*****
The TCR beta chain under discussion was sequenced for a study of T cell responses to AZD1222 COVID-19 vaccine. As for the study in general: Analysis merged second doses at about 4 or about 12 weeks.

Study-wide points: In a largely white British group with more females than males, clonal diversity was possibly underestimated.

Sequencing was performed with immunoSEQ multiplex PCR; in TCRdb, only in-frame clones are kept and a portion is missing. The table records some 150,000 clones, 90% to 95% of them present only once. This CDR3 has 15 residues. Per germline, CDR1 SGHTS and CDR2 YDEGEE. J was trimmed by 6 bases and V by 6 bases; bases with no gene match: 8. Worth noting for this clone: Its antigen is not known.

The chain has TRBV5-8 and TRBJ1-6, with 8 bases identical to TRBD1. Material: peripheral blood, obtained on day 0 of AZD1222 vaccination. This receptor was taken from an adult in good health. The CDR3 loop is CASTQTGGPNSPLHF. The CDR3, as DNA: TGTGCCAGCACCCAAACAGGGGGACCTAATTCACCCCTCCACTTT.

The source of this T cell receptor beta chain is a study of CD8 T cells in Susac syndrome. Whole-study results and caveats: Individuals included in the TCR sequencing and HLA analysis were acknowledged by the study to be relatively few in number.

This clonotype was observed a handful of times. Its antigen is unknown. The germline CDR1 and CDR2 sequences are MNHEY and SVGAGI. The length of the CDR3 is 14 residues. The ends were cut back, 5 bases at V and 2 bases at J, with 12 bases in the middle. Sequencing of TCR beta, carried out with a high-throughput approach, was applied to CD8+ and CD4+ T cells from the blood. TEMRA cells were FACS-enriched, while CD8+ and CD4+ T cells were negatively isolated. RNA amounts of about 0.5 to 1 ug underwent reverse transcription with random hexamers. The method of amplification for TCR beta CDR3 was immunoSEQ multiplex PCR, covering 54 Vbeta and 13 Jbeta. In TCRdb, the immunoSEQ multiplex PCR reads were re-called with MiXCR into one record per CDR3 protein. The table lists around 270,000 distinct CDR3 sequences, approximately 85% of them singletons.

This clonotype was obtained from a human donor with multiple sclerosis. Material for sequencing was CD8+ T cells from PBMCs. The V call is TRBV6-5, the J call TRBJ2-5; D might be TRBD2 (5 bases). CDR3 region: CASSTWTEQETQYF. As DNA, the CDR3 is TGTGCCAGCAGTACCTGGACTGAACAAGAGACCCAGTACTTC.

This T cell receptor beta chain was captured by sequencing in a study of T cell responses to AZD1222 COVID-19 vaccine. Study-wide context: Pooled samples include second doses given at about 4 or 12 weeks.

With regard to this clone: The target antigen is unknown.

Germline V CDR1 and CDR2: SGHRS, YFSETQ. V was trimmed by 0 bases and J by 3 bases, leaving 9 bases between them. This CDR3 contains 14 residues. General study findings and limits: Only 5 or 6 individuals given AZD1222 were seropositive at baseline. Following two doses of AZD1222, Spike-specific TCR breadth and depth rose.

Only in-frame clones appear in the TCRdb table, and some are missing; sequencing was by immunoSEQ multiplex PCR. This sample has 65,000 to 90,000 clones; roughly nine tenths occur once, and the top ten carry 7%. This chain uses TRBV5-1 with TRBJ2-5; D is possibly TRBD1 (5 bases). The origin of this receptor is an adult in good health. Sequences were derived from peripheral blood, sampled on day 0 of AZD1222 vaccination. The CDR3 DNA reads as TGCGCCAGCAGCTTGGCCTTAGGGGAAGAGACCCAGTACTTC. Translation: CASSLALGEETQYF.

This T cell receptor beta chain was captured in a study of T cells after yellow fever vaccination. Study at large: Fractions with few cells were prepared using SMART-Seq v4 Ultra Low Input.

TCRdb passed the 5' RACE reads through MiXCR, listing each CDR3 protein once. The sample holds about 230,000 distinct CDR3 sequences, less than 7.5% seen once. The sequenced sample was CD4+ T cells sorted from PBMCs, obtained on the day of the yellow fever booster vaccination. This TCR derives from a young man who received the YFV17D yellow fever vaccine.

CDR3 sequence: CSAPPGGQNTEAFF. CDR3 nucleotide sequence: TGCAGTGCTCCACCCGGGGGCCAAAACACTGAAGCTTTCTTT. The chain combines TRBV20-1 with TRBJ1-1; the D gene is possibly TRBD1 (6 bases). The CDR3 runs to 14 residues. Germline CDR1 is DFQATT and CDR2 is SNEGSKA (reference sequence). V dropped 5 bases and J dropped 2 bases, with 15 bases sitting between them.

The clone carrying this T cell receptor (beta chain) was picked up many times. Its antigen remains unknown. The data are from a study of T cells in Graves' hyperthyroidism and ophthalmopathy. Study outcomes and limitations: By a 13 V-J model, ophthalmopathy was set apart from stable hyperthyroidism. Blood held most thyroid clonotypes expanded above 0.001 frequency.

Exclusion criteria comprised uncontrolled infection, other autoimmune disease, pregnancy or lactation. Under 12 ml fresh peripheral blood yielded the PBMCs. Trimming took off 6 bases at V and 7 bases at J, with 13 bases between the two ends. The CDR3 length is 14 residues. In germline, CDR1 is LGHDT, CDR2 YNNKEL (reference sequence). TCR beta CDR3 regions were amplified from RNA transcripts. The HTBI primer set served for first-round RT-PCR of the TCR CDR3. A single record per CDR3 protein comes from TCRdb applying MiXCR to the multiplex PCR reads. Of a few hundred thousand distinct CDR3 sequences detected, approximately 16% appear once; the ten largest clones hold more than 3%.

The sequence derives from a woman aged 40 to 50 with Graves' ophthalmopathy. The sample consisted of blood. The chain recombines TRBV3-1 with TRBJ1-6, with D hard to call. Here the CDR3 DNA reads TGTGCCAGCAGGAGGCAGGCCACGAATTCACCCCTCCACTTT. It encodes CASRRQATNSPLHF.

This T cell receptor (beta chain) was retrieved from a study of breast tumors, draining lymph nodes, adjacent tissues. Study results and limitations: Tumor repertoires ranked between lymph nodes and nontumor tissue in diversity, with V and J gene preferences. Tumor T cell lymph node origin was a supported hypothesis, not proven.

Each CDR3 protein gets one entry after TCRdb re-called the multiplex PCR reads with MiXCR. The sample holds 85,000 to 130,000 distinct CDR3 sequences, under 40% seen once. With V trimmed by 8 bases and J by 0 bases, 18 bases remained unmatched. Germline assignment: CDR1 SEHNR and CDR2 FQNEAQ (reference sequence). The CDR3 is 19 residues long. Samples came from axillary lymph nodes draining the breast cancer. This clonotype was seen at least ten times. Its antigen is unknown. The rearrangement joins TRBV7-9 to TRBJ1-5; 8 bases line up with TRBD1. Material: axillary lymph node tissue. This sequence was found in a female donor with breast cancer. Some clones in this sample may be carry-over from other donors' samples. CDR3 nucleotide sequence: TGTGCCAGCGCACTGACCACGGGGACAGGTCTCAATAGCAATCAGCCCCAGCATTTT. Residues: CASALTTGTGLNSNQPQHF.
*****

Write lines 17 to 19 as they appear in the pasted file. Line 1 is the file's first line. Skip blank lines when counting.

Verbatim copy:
The sequence derives from a woman aged 40 to 50 with Graves' ophthalmopathy. The sample consisted of blood. The chain recombines TRBV3-1 with TRBJ1-6, with D hard to call. Here the CDR3 DNA reads TGTGCCAGCAGGAGGCAGGCCACGAATTCACCCCTCCACTTT. It encodes CASRRQATNSPLHF.

This T cell receptor (beta chain) was retrieved from a study of breast tumors, draining lymph nodes, adjacent tissues. Study results and limitations: Tumor repertoires ranked between lymph nodes and nontumor tissue in diversity, with V and J gene preferences. Tumor T cell lymph node origin was a supported hypothesis, not proven.

Each CDR3 protein gets one entry after TCRdb re-called the multiplex PCR reads with MiXCR. The sample holds 85,000 to 130,000 distinct CDR3 sequences, under 40% seen once. With V trimmed by 8 bases and J by 0 bases, 18 bases remained unmatched. Germline assignment: CDR1 SEHNR and CDR2 FQNEAQ (reference sequence). The CDR3 is 19 residues long. Samples came from axillary lymph nodes draining the breast cancer. This clonotype was seen at least ten times. Its antigen is unknown. The rearrangement joins TRBV7-9 to TRBJ1-5; 8 bases line up with TRBD1. Material: axillary lymph node tissue. This sequence was found in a female donor with breast cancer. Some clones in this sample may be carry-over from other donors' samples. CDR3 nucleotide sequence: TGTGCCAGCGCACTGACCACGGGGACAGGTCTCAATAGCAATCAGCCCCAGCATTTT. Residues: CASALTTGTGLNSNQPQHF.